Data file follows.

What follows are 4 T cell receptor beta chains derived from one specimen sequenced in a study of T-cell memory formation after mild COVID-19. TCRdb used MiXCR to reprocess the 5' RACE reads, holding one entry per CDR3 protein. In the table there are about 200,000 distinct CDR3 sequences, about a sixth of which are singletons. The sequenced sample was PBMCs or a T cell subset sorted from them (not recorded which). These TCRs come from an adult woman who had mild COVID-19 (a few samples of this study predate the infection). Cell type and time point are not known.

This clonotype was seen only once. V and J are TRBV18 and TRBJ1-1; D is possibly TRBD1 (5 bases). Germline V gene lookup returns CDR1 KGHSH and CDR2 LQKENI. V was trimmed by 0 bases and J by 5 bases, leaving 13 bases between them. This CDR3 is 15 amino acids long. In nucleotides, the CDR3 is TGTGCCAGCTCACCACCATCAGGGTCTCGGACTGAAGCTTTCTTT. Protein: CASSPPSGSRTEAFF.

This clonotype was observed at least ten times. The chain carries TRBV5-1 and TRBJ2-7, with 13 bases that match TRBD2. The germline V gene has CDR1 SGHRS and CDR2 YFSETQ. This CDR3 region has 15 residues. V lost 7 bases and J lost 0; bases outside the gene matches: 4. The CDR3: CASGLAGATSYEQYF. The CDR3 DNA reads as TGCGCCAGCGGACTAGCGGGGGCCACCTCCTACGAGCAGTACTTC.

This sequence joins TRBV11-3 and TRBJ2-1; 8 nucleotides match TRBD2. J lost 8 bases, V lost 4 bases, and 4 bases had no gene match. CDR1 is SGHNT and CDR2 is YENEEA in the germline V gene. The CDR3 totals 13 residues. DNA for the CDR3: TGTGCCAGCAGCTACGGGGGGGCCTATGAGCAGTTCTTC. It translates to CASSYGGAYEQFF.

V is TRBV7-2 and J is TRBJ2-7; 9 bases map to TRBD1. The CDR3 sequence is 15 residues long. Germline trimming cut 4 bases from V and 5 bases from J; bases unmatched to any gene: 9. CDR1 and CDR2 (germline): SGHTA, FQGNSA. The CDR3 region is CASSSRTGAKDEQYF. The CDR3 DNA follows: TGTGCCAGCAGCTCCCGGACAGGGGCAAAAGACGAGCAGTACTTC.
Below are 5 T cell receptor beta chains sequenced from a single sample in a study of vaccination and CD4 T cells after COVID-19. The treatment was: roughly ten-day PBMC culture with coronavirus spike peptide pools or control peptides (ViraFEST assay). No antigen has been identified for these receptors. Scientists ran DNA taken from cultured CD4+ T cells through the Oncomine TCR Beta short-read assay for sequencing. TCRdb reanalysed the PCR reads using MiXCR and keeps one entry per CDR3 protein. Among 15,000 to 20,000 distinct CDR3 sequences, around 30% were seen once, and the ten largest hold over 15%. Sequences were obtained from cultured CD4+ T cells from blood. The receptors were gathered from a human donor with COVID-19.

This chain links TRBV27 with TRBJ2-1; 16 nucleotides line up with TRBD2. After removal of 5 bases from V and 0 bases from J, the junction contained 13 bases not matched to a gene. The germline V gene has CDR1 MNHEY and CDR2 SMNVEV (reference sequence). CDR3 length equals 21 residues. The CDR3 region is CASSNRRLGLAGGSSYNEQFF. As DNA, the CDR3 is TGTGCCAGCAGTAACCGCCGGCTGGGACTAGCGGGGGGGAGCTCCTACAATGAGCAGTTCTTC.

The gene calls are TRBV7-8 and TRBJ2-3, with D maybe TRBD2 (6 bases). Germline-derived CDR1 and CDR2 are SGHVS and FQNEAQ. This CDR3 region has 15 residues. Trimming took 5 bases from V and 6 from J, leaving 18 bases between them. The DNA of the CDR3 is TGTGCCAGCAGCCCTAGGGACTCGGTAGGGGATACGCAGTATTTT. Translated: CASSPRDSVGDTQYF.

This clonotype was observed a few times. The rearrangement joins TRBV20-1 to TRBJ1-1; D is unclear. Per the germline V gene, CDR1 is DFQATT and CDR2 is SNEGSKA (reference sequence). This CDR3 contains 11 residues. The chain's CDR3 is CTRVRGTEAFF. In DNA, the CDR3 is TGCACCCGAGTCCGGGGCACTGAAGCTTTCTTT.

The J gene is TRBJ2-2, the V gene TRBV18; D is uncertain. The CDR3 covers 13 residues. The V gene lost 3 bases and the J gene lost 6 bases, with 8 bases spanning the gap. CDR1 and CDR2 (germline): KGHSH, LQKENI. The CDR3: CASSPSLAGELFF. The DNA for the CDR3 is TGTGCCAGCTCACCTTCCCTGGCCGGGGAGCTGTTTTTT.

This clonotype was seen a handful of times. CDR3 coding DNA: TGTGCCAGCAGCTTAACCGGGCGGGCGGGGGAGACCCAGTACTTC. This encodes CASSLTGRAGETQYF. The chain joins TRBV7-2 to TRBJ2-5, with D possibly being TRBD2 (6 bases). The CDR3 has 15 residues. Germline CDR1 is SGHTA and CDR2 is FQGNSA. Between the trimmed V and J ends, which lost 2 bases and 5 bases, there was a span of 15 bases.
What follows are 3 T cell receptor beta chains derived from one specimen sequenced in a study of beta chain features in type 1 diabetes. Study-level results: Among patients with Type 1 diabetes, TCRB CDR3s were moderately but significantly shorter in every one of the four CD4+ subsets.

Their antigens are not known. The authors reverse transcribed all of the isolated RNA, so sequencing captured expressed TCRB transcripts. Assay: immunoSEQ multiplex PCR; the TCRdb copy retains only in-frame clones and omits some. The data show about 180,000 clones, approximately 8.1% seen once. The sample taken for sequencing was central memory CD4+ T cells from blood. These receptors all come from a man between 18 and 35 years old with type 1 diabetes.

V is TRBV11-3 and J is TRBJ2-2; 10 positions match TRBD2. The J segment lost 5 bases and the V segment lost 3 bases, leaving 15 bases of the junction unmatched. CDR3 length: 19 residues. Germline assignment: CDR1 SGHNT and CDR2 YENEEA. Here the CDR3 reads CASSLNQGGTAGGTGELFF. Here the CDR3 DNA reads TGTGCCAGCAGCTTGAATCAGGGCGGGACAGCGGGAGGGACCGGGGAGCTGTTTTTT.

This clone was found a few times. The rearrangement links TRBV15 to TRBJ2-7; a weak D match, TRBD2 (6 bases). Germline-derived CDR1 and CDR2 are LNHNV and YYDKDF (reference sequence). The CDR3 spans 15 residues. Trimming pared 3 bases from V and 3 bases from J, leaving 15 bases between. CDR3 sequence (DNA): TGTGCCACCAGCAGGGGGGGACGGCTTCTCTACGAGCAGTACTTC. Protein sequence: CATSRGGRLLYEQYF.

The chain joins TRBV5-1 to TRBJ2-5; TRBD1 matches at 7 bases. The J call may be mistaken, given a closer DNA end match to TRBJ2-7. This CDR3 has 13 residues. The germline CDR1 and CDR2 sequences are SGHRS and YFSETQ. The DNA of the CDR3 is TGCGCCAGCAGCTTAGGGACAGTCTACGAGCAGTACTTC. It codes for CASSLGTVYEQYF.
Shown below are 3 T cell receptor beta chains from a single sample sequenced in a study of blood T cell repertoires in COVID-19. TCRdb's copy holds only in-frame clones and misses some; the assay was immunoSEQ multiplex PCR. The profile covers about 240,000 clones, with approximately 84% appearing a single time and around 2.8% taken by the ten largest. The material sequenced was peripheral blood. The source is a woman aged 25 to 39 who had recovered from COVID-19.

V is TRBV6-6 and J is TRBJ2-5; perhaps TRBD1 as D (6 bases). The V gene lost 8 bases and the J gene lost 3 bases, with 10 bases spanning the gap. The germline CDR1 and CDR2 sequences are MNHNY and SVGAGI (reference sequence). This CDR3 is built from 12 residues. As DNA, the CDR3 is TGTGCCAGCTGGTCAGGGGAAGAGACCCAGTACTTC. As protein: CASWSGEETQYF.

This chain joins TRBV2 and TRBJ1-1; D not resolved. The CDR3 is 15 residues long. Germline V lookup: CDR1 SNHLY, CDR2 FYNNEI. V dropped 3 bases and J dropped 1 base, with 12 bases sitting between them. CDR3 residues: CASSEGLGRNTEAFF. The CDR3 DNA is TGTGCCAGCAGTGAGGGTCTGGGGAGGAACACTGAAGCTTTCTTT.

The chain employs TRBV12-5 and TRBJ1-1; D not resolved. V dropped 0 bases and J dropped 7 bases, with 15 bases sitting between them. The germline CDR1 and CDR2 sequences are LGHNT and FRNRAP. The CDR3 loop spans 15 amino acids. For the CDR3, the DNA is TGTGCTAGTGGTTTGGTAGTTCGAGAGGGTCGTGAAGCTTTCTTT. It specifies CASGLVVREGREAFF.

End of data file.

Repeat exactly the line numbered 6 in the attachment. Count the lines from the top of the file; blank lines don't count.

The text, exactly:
Below are 5 T cell receptor beta chains sequenced from a single sample in a study of vaccination and CD4 T cells after COVID-19. The treatment was: roughly ten-day PBMC culture with coronavirus spike peptide pools or control peptides (ViraFEST assay). No antigen has been identified for these receptors. Scientists ran DNA taken from cultured CD4+ T cells through the Oncomine TCR Beta short-read assay for sequencing. TCRdb reanalysed the PCR reads using MiXCR and keeps one entry per CDR3 protein. Among 15,000 to 20,000 distinct CDR3 sequences, around 30% were seen once, and the ten largest hold over 15%. Sequences were obtained from cultured CD4+ T cells from blood. The receptors were gathered from a human donor with COVID-19.